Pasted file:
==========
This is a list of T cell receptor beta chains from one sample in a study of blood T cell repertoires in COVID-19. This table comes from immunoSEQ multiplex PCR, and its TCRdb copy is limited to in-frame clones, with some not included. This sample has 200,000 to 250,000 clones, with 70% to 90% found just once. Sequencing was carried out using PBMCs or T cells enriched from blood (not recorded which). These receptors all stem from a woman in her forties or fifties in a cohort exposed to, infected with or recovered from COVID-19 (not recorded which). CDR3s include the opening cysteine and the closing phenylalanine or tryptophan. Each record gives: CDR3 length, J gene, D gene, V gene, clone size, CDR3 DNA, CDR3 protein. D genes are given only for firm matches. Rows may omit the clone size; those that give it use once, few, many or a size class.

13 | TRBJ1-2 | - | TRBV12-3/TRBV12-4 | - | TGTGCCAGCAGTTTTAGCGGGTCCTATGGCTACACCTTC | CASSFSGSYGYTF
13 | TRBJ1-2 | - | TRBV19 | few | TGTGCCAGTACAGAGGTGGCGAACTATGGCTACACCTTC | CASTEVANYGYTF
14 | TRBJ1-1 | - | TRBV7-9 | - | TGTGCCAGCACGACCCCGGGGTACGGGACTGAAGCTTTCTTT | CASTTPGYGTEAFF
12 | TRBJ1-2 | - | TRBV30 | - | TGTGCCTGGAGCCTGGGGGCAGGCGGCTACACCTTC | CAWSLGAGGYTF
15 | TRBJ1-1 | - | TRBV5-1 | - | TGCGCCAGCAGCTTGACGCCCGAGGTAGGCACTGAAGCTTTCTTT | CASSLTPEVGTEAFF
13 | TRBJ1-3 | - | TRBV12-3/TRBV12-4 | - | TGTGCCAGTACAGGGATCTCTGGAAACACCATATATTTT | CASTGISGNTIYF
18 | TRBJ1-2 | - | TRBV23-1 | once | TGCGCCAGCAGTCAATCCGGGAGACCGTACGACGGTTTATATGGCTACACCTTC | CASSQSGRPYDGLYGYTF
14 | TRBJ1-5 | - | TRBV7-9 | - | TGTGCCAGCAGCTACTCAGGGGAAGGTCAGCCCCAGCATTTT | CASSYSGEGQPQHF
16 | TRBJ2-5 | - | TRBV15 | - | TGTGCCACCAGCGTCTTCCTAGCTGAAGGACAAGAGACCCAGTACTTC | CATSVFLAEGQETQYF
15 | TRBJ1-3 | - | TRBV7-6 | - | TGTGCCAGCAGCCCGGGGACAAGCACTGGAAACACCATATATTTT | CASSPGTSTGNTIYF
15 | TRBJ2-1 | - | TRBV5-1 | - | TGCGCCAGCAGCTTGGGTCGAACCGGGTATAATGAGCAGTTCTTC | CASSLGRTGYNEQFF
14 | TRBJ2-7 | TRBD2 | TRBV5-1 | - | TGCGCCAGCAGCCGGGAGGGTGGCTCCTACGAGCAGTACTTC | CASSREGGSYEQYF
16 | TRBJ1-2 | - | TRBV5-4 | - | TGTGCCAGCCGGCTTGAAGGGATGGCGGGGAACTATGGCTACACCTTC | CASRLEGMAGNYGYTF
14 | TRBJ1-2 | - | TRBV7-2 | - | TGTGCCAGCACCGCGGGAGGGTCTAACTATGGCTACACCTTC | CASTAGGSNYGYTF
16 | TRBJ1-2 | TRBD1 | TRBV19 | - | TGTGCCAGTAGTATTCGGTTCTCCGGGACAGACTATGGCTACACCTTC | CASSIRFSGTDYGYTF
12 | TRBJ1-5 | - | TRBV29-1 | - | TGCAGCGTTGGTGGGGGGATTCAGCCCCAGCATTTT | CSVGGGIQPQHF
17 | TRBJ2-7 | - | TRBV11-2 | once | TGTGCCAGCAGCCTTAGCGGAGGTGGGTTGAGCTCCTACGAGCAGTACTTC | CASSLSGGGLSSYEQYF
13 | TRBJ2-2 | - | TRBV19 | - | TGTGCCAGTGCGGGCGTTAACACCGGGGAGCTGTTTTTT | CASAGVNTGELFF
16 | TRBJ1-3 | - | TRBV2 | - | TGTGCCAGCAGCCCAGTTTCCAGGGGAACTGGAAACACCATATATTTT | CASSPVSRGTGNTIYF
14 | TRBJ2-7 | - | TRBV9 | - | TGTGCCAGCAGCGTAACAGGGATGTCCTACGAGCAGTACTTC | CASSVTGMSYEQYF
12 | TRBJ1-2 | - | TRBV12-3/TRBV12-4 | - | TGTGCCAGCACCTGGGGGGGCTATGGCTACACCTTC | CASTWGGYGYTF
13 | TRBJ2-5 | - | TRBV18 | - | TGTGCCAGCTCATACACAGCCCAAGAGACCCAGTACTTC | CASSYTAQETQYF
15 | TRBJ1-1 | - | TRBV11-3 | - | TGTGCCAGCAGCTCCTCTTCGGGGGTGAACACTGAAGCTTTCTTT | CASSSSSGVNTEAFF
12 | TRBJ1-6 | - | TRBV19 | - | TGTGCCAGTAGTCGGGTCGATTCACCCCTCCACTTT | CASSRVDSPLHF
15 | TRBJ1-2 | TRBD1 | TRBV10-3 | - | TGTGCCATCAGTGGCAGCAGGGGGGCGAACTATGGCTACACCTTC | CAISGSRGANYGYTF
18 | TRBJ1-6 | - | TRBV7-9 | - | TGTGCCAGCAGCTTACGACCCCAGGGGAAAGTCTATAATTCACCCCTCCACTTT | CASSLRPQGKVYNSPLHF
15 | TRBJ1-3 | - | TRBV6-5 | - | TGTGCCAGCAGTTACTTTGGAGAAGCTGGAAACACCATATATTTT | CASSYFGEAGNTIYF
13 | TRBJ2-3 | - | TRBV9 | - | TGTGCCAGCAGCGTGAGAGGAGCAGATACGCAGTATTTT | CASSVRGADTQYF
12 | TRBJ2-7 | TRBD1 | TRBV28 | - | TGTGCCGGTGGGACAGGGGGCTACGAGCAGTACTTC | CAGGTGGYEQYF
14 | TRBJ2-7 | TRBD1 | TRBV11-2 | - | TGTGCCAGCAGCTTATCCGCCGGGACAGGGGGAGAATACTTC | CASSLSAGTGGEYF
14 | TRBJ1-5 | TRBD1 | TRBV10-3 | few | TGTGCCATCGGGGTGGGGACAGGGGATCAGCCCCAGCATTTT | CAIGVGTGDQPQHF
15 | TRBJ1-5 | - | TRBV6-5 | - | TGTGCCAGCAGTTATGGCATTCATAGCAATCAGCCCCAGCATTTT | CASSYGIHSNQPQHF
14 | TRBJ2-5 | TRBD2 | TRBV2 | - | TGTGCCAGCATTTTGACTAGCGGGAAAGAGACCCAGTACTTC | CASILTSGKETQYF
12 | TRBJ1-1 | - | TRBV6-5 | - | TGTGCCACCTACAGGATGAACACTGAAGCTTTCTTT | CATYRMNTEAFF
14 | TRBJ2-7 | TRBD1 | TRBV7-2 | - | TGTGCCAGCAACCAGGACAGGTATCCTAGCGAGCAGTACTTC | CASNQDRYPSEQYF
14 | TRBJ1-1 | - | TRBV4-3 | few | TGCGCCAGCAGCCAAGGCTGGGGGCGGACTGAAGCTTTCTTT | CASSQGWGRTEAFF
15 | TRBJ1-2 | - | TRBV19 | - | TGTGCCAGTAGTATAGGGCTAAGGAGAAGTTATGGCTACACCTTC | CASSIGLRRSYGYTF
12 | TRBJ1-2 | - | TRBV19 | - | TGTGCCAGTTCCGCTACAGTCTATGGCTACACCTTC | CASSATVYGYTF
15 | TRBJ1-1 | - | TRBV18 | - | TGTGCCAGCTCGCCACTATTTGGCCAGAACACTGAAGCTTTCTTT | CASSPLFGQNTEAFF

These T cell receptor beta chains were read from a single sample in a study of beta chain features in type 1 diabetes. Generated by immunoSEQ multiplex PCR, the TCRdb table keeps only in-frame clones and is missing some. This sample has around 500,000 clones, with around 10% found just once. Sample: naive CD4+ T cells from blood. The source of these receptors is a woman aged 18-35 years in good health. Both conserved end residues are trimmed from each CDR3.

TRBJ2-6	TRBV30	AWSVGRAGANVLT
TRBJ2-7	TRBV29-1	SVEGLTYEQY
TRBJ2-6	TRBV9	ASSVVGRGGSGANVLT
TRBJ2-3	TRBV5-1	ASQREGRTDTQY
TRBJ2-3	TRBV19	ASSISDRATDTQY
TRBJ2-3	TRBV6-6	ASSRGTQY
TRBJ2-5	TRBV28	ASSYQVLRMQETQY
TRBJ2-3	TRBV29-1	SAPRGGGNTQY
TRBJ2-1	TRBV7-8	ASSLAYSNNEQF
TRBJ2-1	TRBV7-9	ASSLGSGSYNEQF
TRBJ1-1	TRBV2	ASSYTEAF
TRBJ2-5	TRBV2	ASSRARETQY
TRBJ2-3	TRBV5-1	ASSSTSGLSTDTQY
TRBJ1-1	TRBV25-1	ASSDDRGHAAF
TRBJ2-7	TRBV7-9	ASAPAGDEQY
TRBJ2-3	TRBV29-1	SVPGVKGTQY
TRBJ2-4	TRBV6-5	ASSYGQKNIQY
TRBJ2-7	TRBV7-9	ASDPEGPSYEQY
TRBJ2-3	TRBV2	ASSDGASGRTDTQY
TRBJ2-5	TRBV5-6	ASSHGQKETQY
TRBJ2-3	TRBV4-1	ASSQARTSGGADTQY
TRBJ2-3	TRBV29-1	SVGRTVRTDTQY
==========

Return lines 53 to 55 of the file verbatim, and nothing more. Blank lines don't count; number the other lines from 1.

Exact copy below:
TRBJ2-5	TRBV2	ASSRARETQY
TRBJ2-3	TRBV5-1	ASSSTSGLSTDTQY
TRBJ1-1	TRBV25-1	ASSDDRGHAAF